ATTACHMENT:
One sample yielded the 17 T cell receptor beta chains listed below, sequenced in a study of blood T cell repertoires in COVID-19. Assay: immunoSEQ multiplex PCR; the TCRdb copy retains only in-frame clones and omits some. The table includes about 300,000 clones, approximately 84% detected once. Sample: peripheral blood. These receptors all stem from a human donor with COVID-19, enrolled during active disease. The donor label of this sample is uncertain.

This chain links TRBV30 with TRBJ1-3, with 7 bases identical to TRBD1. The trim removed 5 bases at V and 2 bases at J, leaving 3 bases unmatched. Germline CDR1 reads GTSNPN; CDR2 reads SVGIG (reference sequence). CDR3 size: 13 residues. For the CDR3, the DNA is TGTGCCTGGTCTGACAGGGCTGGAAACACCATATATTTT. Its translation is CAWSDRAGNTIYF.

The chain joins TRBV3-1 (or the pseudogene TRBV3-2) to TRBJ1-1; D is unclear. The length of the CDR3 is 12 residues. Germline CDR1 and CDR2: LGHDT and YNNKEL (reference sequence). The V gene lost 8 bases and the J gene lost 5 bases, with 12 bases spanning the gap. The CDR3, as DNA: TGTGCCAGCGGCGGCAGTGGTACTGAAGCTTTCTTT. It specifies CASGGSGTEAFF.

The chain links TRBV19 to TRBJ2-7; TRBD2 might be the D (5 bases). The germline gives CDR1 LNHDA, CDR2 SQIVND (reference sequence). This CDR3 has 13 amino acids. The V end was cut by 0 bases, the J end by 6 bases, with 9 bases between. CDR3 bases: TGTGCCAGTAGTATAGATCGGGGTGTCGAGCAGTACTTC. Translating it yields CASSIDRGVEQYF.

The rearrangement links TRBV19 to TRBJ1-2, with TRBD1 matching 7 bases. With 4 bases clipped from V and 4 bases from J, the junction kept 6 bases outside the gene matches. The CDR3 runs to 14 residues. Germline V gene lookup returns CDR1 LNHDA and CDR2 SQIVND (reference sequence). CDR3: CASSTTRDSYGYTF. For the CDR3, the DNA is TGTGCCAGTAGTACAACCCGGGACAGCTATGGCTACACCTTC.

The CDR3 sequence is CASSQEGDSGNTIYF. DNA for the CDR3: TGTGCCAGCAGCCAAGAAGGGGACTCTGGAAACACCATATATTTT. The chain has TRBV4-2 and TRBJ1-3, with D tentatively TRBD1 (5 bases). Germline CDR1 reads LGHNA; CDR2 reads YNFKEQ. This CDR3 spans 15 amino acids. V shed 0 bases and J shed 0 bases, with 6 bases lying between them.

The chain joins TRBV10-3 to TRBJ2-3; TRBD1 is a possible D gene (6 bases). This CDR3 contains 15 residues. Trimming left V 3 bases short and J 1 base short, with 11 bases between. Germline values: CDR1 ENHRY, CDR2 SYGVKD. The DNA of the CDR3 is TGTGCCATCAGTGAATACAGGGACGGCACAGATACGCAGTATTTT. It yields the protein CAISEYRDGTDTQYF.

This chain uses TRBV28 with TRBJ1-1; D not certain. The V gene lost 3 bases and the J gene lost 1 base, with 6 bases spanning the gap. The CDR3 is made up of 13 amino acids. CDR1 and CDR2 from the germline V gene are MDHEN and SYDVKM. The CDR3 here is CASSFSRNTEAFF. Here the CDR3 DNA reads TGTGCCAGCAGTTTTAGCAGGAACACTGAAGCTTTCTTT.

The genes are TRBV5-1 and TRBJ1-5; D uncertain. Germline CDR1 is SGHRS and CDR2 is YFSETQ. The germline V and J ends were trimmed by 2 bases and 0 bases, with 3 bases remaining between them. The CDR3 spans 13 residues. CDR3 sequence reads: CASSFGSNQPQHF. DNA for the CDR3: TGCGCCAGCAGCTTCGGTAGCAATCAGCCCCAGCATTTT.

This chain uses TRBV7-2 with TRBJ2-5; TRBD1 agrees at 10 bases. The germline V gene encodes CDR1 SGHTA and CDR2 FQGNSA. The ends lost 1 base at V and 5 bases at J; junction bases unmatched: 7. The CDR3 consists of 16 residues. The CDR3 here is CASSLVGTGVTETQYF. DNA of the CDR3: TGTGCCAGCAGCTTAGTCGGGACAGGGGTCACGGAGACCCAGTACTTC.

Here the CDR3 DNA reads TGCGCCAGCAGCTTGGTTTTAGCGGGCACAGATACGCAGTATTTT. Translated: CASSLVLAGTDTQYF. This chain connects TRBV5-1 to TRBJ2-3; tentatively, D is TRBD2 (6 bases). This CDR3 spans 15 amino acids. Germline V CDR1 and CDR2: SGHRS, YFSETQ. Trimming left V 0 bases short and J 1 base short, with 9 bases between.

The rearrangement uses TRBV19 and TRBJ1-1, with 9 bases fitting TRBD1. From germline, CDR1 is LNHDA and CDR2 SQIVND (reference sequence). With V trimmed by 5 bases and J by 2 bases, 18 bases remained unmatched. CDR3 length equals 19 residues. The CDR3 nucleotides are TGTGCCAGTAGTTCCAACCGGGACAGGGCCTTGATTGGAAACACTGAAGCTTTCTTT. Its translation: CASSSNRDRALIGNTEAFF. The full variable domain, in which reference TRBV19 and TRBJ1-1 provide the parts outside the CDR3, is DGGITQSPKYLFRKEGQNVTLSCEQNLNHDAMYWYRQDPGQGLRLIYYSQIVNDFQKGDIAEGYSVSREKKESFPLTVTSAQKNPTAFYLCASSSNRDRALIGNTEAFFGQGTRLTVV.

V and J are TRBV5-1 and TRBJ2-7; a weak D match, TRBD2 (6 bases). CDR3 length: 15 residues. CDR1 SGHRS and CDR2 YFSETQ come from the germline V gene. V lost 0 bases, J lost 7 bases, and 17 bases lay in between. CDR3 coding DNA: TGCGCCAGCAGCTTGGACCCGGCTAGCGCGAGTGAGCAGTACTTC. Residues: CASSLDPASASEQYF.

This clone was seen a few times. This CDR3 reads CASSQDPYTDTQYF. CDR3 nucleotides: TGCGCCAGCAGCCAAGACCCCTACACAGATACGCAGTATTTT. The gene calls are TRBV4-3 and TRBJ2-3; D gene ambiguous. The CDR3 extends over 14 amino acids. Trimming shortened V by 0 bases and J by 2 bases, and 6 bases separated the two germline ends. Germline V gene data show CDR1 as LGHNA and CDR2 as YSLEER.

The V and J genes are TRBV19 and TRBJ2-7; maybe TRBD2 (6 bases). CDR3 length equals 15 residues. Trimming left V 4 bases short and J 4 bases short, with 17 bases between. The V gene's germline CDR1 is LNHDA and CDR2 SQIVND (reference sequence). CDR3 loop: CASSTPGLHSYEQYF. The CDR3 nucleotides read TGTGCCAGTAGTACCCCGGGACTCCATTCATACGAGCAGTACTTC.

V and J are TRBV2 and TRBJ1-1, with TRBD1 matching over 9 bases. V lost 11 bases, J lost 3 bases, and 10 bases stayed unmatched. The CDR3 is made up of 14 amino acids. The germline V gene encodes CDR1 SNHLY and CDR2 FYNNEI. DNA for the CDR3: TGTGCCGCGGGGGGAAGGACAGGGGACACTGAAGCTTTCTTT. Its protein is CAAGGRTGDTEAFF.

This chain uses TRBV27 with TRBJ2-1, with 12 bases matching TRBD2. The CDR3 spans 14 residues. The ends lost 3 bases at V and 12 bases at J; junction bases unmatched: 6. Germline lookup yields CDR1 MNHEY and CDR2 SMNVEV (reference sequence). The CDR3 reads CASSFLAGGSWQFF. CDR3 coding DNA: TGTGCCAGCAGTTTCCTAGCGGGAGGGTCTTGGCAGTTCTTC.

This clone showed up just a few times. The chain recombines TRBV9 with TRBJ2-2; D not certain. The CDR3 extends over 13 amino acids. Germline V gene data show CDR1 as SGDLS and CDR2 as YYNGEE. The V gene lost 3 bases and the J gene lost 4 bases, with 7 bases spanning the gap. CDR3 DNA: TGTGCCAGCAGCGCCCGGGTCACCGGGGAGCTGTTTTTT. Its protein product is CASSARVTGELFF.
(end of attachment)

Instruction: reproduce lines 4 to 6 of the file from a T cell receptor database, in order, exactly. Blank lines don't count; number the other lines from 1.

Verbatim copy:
The chain links TRBV19 to TRBJ2-7; TRBD2 might be the D (5 bases). The germline gives CDR1 LNHDA, CDR2 SQIVND (reference sequence). This CDR3 has 13 amino acids. The V end was cut by 0 bases, the J end by 6 bases, with 9 bases between. CDR3 bases: TGTGCCAGTAGTATAGATCGGGGTGTCGAGCAGTACTTC. Translating it yields CASSIDRGVEQYF.

The rearrangement links TRBV19 to TRBJ1-2, with TRBD1 matching 7 bases. With 4 bases clipped from V and 4 bases from J, the junction kept 6 bases outside the gene matches. The CDR3 runs to 14 residues. Germline V gene lookup returns CDR1 LNHDA and CDR2 SQIVND (reference sequence). CDR3: CASSTTRDSYGYTF. For the CDR3, the DNA is TGTGCCAGTAGTACAACCCGGGACAGCTATGGCTACACCTTC.

The CDR3 sequence is CASSQEGDSGNTIYF. DNA for the CDR3: TGTGCCAGCAGCCAAGAAGGGGACTCTGGAAACACCATATATTTT. The chain has TRBV4-2 and TRBJ1-3, with D tentatively TRBD1 (5 bases). Germline CDR1 reads LGHNA; CDR2 reads YNFKEQ. This CDR3 spans 15 amino acids. V shed 0 bases and J shed 0 bases, with 6 bases lying between them.